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The 7 Habits of Highly Effective People

15-minute summary of Stephen R. Covey bestseller

Stephen R. Covey first published “The 7 Habits of Highly Effective People” in 1989. This book has changed the self-improvement world for the better ever since. The book is an international bestseller and a great reference for people that seek to improve their lives. The behavior principles explained in this fantastic book are of high value to anyone looking for success in their family, career, or other areas of life. You will learn good habits and beneficial tips for your professional and personal communication with others. You will experience a change in no time once you implement the immense amount of valuable and practical tools in this book.

To change ourselves effectively, we first had to change our perceptions.

Stephen R. Covey

Chapter 1. The easiest way to improve your personal and professional life is by developing the right habits

Humans are creatures of habit. Our routines define our character, and they exert an invisible force on our behavior. Whatever we do is a function of our practices. Therefore, the best way to achieve any worthwhile goal is to train ourselves to do the things that will lead to the goal effortlessly.

There are 7 key areas where we all need to pay attention to become highly effective. We need to learn to:

  • Choose to be proactive rather than reactive

  • Visualize the end of an endeavor before undertaking it

  • Schedule our priorities instead of prioritizing our schedule

  • Seek what is beneficial for everyone involved

  • Try to understand others first so that they can understand us

  • Work with others to achieve exponential results

  • Keep an effective system running

Millions of people all over the world are full of praise for this highly influential book. You, too, can share in the precious resources embedded in it.

Chapter 2. Sustainable change comes from character change and not behavioral change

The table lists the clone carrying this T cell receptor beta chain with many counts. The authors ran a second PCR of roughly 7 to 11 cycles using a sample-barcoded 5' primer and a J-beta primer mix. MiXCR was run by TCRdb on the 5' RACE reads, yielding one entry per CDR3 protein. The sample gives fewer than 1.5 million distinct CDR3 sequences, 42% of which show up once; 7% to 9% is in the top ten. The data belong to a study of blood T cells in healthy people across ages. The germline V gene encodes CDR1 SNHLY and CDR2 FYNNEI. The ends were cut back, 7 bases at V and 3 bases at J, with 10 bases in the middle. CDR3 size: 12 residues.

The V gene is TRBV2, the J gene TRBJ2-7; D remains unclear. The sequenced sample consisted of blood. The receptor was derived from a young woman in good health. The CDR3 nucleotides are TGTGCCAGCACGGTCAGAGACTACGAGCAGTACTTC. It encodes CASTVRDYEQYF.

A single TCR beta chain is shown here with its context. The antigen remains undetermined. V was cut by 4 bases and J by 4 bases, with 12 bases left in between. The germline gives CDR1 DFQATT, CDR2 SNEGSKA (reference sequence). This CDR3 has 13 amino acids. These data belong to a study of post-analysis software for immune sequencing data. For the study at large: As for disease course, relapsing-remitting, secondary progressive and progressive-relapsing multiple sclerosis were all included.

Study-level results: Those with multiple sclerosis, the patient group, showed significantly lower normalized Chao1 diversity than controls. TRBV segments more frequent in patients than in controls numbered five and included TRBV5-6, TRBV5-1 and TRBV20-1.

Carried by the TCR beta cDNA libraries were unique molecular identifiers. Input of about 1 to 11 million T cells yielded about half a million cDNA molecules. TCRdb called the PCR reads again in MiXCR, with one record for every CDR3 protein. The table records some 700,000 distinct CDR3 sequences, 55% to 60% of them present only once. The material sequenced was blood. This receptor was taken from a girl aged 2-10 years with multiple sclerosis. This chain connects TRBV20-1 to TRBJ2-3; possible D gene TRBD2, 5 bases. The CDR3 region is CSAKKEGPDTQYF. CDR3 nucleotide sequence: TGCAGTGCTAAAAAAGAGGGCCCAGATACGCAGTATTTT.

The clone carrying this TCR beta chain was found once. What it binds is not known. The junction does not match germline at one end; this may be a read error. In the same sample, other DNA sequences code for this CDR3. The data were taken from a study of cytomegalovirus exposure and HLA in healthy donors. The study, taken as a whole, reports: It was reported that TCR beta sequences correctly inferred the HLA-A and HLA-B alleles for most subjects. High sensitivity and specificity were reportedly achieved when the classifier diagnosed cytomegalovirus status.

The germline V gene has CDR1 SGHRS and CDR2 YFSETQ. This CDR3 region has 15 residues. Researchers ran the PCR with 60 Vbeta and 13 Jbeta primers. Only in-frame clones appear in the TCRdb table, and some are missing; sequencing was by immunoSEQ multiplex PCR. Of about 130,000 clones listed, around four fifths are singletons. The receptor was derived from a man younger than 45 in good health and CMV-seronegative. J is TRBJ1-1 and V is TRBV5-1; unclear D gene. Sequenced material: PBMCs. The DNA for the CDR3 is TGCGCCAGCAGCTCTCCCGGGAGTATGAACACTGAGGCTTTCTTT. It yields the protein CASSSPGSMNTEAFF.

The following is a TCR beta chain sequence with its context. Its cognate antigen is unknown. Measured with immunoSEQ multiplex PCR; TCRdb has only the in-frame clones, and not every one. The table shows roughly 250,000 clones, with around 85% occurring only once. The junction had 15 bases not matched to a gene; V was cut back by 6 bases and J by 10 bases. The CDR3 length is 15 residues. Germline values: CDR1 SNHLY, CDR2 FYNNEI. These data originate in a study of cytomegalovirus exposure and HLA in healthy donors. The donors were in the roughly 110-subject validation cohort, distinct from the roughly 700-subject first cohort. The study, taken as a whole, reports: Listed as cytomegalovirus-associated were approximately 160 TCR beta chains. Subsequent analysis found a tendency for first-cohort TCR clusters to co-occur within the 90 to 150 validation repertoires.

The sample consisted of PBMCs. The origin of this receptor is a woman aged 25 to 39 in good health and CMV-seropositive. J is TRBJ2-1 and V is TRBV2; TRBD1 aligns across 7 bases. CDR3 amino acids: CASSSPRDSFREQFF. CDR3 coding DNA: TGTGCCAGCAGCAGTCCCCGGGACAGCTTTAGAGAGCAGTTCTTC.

Real change comes from the inside out. A lot has been written on how to be successful, improve your life, and how to act on it. Going as far back as 1776, Stephen Covey found that fiction can be divided into two major groups:

  • Promoting personality ethic

  • Teaching character ethics

The idea behind the personality ethic is that you can learn specific skills that will produce behavioral change. Understanding the intricacies of verbal and non-verbal communication will bring about desirable change. Personality ethic provides a shortcut. The only problem with a shortcut is that it doesn’t endure. Sustainable change doesn’t come from taking the personality ethic route.

Character change is more sustainable than behavioral change.

The method of personality ethic is superficial. It is attractive because it provides a quick fix. To be highly effective for a lifetime, you need a more dependable approach to change. The character ethic is a route that leads to lasting growth and consistent success.

Working on our character is not easy. It requires identity change. We must adjust our worldview, belief system, and habits to put us on the right course for sustainable success. For example, virtues such as fidelity, integrity, and honesty can only come from within. They aren’t techniques to learn. Instead, they are character traits that come from a particular belief system. Change your core. But how?

Chapter 3. The journey toward lasting change begins with a change in paradigms

Paradigms are the filter through which we see the world around us. Two people might look at a crowd and see entirely different things. It is a function of the paradigm they use. When your worldview aligns with the basic principles upon which the universe operates, you will be able to navigate life successfully. A person with a negative paradigm will continually see negativity, while a person with a positive one will find comfort even in pain.

A paradigm shift is a key to character change.

Our set of paradigms determines our character. Our paradigms can spell the difference between success and failure in business and relationships.

For example, Covey experienced a paradigm shift one Sunday morning in a relatively silent subway car. A man and his children boarded, and the vehicle became noisy immediately.

Surprisingly, the man did nothing to control his “undisciplined children.” Covey became so irritated by the noise that he asked the father to supervise his children. The man’s response caused Covey to have a sudden paradigm shift. He said they were coming from the hospital where their mother had died. He didn’t want to control the children because they were all in shock. This answer switched Covey’s mood from irritation and annoyance to compassion and willingness to help. This is the power of the paradigm.

Paradigm shifts are not usually sudden. They require a deliberate attempt to shift from the way we perceive things to developing qualities universally recognized as charitable.

Our paradigms, correct or incorrect, are the sources of our attitudes and behaviors, and ultimately our relationships with others. ~ Stephen R. Covey

These qualities or principles are best seen as natural laws that we should not violate. A realistic worldview is most closely aligned with these laws. When we develop personal principles that agree with universal laws, we will increase our chances of achieving sustainable change to lead a successful life.

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